In an example, a secondary side controller is configured to generate representations of the power controller output voltage and the reference voltage, and send the representations to the primary side controller circuit over a communications link. In an example, the secondary side controller is configured to turn-on before the controller output voltage reaches the reference voltage. In an example, the secondary side controller drives the communications link. In an example, the secondary side controller is configured to generate an encoded digital data stream with digital representations of the output voltage and the reference voltage, and the communications link is a uni-directional high-speed digital data link.

Another example provides a method of operating a switched-mode power controller in a startup mode of operation. In accordance with this method, a primary side controller circuit generates a fixed switching frequency pulse width modulation (PWM) signal with incrementing duty-ratio value to drive a main-switch; wherein the main-switch charges an inductive device with stored energy, and the main-switch discharges the stored energy into a capacitor on a secondary side to generate a power controller output voltage. Based on a comparison of the power controller output voltage with a reference voltage, the primary side controller circuit stops the incrementing of the duty-ratio of the PWM signal and begins a quasi-resonant mode of operation. During the quasi-resonant mode of operation, the primary side controller circuit reduces a detected number of valleys in one or more off-times of the main-switch in one or more respective main-switch switching periods.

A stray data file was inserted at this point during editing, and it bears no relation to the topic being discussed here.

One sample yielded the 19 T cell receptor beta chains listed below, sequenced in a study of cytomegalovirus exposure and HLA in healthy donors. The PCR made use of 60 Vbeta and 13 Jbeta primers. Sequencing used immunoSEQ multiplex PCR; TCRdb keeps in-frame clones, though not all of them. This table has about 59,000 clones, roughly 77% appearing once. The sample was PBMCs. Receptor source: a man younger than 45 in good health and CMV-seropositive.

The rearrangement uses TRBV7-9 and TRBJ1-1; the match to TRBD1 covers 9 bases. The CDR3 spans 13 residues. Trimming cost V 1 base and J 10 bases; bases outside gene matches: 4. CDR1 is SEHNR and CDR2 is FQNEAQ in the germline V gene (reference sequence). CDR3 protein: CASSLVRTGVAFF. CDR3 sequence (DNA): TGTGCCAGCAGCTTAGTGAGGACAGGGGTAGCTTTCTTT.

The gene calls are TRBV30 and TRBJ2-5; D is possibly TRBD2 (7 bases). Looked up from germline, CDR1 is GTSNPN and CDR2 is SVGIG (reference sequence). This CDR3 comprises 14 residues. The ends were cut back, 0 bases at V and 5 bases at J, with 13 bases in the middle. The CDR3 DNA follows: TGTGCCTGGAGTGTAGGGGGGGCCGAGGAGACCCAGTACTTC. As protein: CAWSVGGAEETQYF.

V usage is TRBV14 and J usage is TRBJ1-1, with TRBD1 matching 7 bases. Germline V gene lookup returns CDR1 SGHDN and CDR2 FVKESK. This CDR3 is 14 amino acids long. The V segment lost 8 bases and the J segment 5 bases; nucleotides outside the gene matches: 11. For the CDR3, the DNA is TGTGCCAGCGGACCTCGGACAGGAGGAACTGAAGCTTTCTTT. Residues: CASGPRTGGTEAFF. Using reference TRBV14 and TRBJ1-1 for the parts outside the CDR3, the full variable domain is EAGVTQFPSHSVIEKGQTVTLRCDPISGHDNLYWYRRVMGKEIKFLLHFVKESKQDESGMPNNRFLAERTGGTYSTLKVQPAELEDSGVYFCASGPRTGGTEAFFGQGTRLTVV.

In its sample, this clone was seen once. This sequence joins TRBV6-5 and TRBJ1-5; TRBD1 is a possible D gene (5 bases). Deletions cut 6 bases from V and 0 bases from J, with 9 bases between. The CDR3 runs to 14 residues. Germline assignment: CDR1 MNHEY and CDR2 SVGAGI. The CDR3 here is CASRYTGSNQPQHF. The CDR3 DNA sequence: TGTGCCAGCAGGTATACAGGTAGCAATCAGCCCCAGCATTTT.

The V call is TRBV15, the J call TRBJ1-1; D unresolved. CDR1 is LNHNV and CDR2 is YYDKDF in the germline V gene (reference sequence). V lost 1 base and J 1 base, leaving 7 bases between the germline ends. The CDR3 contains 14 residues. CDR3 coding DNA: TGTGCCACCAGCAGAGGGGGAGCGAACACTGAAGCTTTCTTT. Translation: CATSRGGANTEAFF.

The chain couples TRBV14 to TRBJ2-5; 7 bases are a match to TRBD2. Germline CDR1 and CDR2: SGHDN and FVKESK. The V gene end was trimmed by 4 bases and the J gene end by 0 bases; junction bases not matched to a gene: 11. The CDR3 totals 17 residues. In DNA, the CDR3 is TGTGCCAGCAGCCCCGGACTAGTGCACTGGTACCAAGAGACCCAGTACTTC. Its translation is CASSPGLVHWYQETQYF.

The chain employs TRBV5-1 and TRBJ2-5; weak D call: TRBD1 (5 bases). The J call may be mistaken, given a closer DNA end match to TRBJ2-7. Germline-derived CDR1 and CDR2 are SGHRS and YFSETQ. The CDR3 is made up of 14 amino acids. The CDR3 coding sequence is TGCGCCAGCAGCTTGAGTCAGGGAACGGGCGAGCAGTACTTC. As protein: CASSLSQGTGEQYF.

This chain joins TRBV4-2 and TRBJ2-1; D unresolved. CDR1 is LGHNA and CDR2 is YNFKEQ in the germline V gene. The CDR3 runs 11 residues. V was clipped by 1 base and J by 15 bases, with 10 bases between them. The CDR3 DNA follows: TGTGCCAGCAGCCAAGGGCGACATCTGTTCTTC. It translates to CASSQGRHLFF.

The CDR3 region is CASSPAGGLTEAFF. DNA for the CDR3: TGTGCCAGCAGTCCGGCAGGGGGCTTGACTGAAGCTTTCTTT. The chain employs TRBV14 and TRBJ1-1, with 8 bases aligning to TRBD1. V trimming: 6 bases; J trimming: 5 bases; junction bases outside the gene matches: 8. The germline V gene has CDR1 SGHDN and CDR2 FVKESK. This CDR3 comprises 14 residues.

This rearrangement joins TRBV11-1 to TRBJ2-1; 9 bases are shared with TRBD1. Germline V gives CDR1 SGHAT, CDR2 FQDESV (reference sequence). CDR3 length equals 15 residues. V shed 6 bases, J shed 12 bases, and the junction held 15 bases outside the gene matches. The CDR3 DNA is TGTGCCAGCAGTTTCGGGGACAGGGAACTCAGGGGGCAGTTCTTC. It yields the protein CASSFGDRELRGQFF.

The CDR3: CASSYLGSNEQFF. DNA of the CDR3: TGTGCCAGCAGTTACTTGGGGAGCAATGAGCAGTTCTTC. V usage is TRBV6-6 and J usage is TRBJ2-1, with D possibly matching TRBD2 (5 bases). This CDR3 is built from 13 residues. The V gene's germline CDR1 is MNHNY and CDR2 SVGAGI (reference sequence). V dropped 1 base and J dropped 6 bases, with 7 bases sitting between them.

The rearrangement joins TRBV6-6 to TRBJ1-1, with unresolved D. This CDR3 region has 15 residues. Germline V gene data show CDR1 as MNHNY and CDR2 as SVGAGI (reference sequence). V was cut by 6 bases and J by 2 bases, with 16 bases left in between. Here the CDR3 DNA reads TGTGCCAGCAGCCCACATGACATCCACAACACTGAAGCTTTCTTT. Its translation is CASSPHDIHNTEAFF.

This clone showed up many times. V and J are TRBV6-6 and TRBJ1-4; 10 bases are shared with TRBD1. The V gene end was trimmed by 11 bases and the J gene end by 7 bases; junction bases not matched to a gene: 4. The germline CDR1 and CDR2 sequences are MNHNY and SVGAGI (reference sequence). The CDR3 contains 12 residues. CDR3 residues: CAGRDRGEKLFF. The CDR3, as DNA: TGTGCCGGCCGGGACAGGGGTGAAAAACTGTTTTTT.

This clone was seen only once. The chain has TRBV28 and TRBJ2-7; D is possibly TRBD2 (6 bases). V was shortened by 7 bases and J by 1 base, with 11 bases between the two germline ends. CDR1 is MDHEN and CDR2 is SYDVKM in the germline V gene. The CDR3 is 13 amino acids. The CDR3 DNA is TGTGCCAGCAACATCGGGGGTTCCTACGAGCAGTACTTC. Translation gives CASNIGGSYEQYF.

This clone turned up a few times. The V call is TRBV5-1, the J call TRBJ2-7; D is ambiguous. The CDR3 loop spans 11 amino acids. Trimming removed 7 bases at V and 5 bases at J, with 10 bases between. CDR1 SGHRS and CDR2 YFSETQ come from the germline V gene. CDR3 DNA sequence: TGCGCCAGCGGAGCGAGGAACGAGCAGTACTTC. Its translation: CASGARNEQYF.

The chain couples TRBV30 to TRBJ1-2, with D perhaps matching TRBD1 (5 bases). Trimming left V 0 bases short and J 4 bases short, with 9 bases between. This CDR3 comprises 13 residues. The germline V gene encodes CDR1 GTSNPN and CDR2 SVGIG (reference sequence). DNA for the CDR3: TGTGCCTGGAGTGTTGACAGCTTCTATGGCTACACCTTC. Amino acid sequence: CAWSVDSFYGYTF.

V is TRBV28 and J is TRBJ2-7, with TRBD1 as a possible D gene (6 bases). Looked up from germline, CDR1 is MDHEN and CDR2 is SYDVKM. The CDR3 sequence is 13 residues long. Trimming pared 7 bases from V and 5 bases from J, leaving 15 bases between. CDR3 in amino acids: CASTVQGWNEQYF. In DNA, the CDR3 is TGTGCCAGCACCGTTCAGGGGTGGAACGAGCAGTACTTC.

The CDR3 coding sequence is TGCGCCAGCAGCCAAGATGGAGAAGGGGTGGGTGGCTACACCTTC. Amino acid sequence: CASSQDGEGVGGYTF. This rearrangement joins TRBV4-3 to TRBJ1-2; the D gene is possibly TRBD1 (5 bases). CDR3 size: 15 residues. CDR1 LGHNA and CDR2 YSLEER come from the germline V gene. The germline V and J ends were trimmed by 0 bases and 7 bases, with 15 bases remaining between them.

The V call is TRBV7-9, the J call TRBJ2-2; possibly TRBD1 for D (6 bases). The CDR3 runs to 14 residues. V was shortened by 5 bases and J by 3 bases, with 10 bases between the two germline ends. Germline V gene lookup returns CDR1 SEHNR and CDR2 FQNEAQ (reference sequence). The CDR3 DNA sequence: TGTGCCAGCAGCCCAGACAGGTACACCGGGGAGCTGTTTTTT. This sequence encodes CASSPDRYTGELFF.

An example includes, for each main-switch period, the primary side controller circuit, the primary side controller circuit reduces the number of valleys detected by one. In an example, the primary side controller circuit stops the reducing of the number of valleys per main-switch switching period when the reference voltage is greater than the power controller output voltage by a predefined threshold voltage.

In an example, the predefined threshold voltage is an error window range of a compensator component of the primary side controller circuit. In an example, the primary side controller circuit exits the startup mode of operation when the power controller output voltage is greater than the reference voltage.